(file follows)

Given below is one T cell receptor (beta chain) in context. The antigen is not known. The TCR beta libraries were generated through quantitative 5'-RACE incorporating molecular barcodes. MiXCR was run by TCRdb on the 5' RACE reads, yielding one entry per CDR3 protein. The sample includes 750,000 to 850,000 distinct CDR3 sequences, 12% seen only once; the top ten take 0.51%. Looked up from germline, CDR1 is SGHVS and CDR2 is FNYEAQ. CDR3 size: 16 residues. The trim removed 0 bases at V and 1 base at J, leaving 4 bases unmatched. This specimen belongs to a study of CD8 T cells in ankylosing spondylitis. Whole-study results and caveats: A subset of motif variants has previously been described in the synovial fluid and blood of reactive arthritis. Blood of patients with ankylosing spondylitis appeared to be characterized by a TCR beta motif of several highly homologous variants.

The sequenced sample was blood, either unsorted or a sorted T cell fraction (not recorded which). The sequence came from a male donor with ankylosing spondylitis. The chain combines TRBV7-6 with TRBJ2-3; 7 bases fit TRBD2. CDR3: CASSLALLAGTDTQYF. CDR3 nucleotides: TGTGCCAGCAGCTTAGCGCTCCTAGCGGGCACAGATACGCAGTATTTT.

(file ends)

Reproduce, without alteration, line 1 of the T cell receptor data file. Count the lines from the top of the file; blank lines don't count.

Given below is one T cell receptor (beta chain) in context. The antigen is not known. The TCR beta libraries were generated through quantitative 5'-RACE incorporating molecular barcodes. MiXCR was run by TCRdb on the 5' RACE reads, yielding one entry per CDR3 protein. The sample includes 750,000 to 850,000 distinct CDR3 sequences, 12% seen only once; the top ten take 0.51%. Looked up from germline, CDR1 is SGHVS and CDR2 is FNYEAQ. CDR3 size: 16 residues. The trim removed 0 bases at V and 1 base at J, leaving 4 bases unmatched. This specimen belongs to a study of CD8 T cells in ankylosing spondylitis. Whole-study results and caveats: A subset of motif variants has previously been described in the synovial fluid and blood of reactive arthritis. Blood of patients with ankylosing spondylitis appeared to be characterized by a TCR beta motif of several highly homologous variants.